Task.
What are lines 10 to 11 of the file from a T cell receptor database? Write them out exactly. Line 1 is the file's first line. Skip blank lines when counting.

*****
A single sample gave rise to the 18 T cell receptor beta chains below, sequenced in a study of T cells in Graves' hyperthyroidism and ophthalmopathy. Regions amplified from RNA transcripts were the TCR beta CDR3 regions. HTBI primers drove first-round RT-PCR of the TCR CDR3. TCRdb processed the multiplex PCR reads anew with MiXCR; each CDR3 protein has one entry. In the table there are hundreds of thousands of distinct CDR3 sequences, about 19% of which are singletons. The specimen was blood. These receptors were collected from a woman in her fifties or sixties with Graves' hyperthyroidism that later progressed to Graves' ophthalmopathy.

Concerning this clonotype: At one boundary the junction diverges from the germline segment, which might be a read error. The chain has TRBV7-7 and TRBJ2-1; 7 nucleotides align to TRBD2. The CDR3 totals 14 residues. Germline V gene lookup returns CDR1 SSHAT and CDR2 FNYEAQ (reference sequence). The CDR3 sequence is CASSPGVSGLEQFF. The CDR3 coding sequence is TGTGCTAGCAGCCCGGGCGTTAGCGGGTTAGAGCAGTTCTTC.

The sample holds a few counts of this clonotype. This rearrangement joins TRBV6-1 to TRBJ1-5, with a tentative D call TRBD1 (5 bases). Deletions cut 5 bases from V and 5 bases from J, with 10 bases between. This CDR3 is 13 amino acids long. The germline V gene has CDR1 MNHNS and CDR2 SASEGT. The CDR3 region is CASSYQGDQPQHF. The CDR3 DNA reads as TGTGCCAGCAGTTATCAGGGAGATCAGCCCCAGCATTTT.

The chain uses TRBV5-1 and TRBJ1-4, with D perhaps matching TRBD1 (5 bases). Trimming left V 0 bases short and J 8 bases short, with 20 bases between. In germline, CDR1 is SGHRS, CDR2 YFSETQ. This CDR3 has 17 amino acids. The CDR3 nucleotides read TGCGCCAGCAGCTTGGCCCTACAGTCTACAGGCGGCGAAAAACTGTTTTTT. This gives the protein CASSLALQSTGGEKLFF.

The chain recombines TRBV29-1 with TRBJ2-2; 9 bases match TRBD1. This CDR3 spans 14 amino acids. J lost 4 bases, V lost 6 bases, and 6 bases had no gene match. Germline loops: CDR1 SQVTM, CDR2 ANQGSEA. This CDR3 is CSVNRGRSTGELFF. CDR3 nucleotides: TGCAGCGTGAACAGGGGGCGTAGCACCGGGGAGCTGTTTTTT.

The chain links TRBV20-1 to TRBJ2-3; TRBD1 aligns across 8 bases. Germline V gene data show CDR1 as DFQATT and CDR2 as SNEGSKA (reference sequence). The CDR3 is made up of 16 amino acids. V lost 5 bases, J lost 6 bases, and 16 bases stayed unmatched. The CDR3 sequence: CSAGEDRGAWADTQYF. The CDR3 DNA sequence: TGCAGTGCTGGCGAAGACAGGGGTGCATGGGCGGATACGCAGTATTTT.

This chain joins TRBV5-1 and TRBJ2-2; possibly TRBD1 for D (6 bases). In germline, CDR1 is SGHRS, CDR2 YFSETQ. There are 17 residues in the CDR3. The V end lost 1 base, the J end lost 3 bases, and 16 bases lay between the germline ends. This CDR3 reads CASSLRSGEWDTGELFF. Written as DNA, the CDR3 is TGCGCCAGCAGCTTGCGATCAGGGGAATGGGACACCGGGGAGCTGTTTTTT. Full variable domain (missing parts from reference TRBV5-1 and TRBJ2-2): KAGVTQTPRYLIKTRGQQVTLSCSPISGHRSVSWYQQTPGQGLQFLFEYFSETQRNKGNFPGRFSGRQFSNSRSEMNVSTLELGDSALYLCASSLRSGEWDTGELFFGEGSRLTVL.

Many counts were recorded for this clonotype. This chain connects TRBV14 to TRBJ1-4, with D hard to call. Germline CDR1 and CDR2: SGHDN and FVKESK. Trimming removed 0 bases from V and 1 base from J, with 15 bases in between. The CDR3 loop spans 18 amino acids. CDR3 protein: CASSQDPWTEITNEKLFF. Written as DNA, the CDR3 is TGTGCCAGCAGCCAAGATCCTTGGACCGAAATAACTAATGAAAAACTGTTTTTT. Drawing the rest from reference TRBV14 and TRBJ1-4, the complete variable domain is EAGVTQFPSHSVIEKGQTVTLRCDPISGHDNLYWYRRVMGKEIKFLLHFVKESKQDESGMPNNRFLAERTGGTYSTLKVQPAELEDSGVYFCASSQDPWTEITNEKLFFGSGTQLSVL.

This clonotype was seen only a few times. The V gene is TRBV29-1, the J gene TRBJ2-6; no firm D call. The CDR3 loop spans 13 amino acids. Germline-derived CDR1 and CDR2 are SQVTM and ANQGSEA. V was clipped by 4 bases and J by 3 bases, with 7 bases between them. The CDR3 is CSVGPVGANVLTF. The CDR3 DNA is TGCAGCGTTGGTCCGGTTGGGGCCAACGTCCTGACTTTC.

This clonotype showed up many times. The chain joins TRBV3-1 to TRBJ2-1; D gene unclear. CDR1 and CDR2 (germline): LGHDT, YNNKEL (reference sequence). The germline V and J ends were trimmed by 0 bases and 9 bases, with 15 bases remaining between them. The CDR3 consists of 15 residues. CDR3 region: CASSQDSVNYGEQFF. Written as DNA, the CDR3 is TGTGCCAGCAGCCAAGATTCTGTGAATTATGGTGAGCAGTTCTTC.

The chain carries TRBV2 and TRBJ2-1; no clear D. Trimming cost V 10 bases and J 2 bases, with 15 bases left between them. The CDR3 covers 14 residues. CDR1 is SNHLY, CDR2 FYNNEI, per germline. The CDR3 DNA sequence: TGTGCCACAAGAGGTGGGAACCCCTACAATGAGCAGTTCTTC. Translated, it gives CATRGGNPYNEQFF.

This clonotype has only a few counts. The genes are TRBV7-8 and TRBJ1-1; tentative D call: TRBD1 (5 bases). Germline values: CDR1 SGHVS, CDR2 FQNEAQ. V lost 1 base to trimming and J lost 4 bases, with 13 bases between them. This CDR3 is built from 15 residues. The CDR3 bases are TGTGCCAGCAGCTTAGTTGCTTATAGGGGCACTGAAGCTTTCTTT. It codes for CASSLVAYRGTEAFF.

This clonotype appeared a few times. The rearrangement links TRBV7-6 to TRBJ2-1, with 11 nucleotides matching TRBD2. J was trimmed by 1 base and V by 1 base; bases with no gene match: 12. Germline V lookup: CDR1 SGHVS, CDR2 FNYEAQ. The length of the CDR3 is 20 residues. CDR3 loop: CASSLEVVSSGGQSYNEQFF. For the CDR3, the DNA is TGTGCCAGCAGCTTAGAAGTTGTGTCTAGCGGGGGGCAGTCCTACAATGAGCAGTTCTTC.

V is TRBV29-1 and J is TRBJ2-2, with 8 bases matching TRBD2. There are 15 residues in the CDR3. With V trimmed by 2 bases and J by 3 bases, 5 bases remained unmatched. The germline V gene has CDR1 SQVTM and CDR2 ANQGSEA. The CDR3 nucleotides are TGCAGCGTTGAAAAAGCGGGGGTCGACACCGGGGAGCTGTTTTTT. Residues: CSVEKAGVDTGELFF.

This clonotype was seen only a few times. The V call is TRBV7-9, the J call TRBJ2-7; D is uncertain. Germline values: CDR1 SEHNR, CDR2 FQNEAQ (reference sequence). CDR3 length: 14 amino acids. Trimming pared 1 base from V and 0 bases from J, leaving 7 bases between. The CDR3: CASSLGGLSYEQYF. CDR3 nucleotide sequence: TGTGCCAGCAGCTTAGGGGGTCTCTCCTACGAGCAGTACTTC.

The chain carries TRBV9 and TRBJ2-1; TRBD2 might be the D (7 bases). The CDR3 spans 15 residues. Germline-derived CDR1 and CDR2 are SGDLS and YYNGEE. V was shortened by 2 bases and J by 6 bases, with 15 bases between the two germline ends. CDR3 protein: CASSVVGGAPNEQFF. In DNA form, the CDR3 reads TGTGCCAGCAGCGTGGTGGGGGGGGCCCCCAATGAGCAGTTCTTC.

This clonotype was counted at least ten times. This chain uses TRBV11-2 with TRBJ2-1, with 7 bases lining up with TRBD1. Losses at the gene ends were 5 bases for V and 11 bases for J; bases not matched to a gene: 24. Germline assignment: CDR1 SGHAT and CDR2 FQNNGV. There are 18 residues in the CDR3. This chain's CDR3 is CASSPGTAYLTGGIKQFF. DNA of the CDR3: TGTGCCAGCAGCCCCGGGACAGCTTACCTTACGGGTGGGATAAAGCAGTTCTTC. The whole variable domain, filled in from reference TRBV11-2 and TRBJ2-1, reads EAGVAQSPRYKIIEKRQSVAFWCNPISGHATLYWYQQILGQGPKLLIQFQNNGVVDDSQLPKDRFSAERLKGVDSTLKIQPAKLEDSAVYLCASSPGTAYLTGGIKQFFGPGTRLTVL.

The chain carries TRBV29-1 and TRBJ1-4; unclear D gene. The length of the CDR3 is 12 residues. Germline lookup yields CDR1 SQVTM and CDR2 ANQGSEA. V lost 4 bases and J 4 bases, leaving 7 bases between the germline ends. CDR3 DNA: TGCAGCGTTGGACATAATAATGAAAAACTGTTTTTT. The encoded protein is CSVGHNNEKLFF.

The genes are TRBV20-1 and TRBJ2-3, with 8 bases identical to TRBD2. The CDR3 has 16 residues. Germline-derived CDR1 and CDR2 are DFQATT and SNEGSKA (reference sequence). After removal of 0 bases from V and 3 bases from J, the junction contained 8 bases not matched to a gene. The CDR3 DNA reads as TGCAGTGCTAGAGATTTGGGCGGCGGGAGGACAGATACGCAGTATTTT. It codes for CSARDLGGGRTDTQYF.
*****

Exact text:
This clonotype showed up many times. The chain joins TRBV3-1 to TRBJ2-1; D gene unclear. CDR1 and CDR2 (germline): LGHDT, YNNKEL (reference sequence). The germline V and J ends were trimmed by 0 bases and 9 bases, with 15 bases remaining between them. The CDR3 consists of 15 residues. CDR3 region: CASSQDSVNYGEQFF. Written as DNA, the CDR3 is TGTGCCAGCAGCCAAGATTCTGTGAATTATGGTGAGCAGTTCTTC.

The chain carries TRBV2 and TRBJ2-1; no clear D. Trimming cost V 10 bases and J 2 bases, with 15 bases left between them. The CDR3 covers 14 residues. CDR1 is SNHLY, CDR2 FYNNEI, per germline. The CDR3 DNA sequence: TGTGCCACAAGAGGTGGGAACCCCTACAATGAGCAGTTCTTC. Translated, it gives CATRGGNPYNEQFF.